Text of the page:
Use CodePipeline to build and deploy images to Fargate

Use CodePipeline to build and deploy images to Fargate. AWS_EN

Use CodePipeline to build and deploy images to Fargate

On the following page, we showed you how to configure a pipeline using CodePipeline to push images to ECR by linking CodeCommit and CodeBuild.

This time, we will create a deployment stage in CodePipeline and aim to deploy the built image to Fargate.


Diagram of use CodePipeline to build and deploy images to Fargate.

We will configure CodePipeline to link two resources.

The first is CodeCommit.
CodeCommit is responsible for the source stage of CodePipeline.
It is used as a Git repository.

The second is CodeBuild.
CodeBuild is in charge of the build stage of CodePipeline.
It builds a Docker image from code pushed to CodeCommit.
Push the built image to ECR.

Creates a deploy stage in CodePipeline.
Configure it to deploy to Fargate, described below.

Store your DockerHub account information in the SSM parameter store.
These will be used to pull the base image when generating images with DockerBuild, after signing in to DockerHub.

The trigger for CodePipeline to be started is conditional on a push to CodeCommit.
Specifically, we will have a rule in EventBridge that satisfies the above.

Create a Fargate type ECS on a private subnet.

Create VPC endpoints for ECR and S3 to retrieve images pushed to ECR.

Create an EC2 instance.
Use it as a client to access the container created on Fargate.

CloudFormation template files

Build the above configuration with CloudFormation.
The CloudFormation templates are located at the following URL

awstut-fa/076 at main · awstut-an-r/awstut-fa
Contribute to awstut-an-r/awstut-fa development by creating an account on GitHub.

Explanation of key points of the template files

The basic configuration is the same as the page introduced at the beginning of this document.
This page focuses on how to deploy a Docker image built with CodeBuild to Fargate in CodePipeline.

For information on how to build Fargate on a private subnet, please refer to the following page


Resources: CodeBuildProject: Type: AWS::CodeBuild::Project Properties: Artifacts: Type: CODEPIPELINE Cache: Type: NO_CACHE Environment: ComputeType: !Ref ProjectEnvironmentComputeType EnvironmentVariables: - Name: CONTAINER_NAME Type: PLAINTEXT Value: !Ref ContainerName - Name: DOCKERHUB_PASSWORD Type: PARAMETER_STORE Value: !Ref SSMParameterDockerHubPassword - Name: DOCKERHUB_USERNAME Type: PARAMETER_STORE Value: !Ref SSMParameterDockerHubUsername - Name: IMAGE_DEFINITION Type: PLAINTEXT Value: !Ref ImageDefinitionFileName Image: !Ref ProjectEnvironmentImage ImagePullCredentialsType: CODEBUILD Type: !Ref ProjectEnvironmentType PrivilegedMode: true LogsConfig: CloudWatchLogs: Status: DISABLED S3Logs: Status: DISABLED Name: !Ref Prefix ServiceRole: !GetAtt CodeBuildRole.Arn Source: Type: CODEPIPELINE BuildSpec: !Sub | version: 0.2 phases: pre_build: commands: - echo Logging in to Amazon ECR... - aws --version - aws ecr get-login-password --region ${AWS::Region} | docker login --username AWS --password-stdin ${AWS::AccountId}.dkr.ecr.${AWS::Region} - REPOSITORY_URI=${AWS::AccountId}.dkr.ecr.${AWS::Region}${ECRRepositoryName} - COMMIT_HASH=$(echo $CODEBUILD_RESOLVED_SOURCE_VERSION | cut -c 1-7) - IMAGE_TAG=${!COMMIT_HASH:=latest} - echo Logging in to Docker Hub... - echo $DOCKERHUB_PASSWORD | docker login -u $DOCKERHUB_USERNAME --password-stdin build: commands: - echo Build started on `date` - echo Building the Docker image... - docker build -t $REPOSITORY_URI:latest . - docker tag $REPOSITORY_URI:latest $REPOSITORY_URI:$IMAGE_TAG post_build: commands: - echo Build completed on `date` - echo Pushing the Docker images... - docker push $REPOSITORY_URI:latest - docker push $REPOSITORY_URI:$IMAGE_TAG - echo Writing image definitions file... - printf '[{"name":"%s","imageUri":"%s"}]' $CONTAINER_NAME $REPOSITORY_URI:$IMAGE_TAG > $IMAGE_DEFINITION artifacts: files: $IMAGE_DEFINITION Visibility: PRIVATE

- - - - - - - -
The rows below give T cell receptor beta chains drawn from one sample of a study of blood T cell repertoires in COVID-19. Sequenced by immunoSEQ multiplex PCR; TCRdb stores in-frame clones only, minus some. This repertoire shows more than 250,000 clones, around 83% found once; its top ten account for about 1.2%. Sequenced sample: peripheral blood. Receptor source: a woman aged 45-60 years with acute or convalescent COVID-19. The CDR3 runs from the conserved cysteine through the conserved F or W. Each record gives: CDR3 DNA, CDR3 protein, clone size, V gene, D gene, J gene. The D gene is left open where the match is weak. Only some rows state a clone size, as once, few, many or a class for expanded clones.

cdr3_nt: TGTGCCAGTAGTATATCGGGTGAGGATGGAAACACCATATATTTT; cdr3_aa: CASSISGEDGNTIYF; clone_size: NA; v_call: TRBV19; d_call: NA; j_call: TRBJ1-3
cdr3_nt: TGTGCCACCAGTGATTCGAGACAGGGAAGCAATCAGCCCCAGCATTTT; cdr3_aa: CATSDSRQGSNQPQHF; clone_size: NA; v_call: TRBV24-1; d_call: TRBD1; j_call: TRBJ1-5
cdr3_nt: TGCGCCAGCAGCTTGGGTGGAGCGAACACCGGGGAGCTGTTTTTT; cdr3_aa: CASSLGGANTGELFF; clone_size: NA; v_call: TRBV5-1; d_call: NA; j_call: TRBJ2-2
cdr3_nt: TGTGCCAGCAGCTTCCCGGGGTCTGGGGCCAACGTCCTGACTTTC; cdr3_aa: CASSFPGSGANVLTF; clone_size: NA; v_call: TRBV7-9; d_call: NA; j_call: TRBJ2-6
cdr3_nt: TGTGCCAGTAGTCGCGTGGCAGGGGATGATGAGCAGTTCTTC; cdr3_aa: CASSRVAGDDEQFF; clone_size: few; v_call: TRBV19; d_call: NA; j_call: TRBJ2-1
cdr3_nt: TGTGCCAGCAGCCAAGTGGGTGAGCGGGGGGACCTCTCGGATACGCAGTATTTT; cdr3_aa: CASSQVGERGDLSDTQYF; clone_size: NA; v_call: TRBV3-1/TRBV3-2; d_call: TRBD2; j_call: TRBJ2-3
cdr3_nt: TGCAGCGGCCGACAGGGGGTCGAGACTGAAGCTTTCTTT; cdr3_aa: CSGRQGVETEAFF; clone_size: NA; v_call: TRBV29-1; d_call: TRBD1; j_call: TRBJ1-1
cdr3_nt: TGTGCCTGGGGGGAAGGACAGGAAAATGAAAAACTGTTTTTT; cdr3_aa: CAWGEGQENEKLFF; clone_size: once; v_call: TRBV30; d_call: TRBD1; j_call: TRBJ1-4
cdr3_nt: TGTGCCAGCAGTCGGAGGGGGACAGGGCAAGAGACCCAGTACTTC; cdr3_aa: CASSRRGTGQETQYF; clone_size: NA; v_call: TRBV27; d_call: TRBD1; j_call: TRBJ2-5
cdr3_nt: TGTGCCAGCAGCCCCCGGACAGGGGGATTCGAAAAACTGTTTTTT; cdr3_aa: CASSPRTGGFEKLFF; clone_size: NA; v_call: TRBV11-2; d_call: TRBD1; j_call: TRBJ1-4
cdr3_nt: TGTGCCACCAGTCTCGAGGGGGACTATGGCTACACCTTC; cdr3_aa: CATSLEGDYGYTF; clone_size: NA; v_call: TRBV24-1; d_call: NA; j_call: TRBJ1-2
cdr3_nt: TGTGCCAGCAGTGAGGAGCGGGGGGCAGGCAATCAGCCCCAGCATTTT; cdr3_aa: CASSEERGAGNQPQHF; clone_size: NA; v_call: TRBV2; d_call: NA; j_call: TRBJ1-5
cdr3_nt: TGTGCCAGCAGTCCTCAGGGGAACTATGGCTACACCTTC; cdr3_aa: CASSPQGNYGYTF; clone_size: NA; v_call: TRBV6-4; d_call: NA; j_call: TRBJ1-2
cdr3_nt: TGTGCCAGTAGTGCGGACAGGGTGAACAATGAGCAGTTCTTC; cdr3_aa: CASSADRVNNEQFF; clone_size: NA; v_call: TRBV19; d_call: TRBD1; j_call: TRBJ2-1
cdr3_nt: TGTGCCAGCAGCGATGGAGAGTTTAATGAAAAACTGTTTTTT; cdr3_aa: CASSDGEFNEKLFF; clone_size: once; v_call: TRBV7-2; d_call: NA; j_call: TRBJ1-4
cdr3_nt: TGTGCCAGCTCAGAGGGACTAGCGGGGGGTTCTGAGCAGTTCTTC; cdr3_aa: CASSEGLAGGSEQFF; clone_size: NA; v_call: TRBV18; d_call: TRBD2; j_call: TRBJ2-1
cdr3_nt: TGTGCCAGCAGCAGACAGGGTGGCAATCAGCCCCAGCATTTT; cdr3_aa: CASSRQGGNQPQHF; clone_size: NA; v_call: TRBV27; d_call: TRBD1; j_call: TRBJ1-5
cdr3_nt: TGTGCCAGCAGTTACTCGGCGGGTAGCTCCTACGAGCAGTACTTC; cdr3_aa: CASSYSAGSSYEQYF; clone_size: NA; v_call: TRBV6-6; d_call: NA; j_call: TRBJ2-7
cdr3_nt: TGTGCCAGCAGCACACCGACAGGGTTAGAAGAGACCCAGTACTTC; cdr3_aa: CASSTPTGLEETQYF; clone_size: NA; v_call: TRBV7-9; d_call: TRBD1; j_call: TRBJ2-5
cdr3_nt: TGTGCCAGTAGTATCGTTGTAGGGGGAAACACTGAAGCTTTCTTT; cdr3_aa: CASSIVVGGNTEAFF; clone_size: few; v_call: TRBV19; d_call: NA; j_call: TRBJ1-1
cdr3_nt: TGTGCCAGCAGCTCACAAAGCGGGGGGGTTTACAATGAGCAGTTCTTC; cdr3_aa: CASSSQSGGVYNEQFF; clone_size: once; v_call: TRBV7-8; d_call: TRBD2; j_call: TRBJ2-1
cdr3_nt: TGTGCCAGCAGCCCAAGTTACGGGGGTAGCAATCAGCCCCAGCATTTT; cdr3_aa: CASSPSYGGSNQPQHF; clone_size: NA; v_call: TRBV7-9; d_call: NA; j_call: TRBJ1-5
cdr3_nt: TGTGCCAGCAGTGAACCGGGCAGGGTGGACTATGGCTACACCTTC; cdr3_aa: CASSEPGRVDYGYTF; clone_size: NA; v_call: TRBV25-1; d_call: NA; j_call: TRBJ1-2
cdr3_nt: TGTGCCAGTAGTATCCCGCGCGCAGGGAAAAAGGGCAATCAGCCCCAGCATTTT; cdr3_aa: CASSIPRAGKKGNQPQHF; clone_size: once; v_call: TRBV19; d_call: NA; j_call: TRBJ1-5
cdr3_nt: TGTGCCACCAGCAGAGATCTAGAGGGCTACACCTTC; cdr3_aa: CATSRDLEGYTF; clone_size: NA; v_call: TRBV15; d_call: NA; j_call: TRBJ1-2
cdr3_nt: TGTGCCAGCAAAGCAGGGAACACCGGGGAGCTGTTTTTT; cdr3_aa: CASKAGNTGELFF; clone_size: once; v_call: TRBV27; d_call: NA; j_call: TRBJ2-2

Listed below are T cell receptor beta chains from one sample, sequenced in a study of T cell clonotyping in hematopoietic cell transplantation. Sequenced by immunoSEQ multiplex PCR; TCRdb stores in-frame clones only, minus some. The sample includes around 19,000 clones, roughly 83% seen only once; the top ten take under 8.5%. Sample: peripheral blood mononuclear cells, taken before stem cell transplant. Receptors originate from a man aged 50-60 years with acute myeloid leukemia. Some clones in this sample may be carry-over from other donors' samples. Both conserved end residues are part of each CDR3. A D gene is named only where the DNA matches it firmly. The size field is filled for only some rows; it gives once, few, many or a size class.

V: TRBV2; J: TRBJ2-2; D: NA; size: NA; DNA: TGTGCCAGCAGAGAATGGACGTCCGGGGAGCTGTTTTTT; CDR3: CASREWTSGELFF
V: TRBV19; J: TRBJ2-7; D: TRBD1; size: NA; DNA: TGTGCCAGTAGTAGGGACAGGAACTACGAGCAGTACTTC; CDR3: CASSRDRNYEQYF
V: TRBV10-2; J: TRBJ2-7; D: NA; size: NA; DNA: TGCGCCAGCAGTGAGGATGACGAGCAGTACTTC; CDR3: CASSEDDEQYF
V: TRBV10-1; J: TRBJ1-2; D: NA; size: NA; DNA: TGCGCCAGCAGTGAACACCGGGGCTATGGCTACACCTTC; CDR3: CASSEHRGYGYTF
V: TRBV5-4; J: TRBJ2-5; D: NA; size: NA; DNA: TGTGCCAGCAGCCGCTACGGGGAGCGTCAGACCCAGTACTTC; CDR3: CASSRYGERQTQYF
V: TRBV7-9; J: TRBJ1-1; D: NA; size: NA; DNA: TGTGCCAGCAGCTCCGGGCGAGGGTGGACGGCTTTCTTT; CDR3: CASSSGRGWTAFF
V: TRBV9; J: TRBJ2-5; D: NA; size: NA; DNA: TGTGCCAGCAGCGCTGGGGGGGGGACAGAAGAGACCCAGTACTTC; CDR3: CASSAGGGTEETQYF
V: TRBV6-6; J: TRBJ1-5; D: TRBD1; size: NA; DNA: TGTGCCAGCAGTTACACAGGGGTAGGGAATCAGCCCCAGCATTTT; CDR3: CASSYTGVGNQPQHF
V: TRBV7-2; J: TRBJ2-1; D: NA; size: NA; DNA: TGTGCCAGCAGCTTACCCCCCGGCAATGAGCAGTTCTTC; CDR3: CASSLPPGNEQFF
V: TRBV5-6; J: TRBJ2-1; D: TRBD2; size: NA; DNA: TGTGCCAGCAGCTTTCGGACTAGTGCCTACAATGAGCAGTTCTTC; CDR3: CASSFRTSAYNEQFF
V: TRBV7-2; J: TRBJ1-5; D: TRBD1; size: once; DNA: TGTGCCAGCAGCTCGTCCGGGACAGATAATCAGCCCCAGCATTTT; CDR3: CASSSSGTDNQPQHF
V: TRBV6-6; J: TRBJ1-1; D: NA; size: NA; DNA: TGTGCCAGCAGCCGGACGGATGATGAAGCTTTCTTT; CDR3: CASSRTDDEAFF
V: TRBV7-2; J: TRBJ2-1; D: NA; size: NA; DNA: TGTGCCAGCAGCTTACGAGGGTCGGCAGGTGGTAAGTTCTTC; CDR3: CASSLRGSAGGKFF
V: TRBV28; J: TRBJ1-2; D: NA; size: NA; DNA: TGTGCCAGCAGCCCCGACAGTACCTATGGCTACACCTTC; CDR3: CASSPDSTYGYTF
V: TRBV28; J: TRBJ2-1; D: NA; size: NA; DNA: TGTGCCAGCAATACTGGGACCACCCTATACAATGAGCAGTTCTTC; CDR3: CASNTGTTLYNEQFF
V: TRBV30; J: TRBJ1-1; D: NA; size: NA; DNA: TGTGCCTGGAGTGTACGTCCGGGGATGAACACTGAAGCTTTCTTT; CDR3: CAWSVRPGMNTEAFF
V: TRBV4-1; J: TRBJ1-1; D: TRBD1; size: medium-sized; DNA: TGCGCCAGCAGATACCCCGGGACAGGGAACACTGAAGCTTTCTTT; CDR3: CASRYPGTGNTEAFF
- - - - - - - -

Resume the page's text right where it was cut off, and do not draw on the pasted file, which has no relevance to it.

Code language: YAML (yaml)

The BuildSpec property is the key.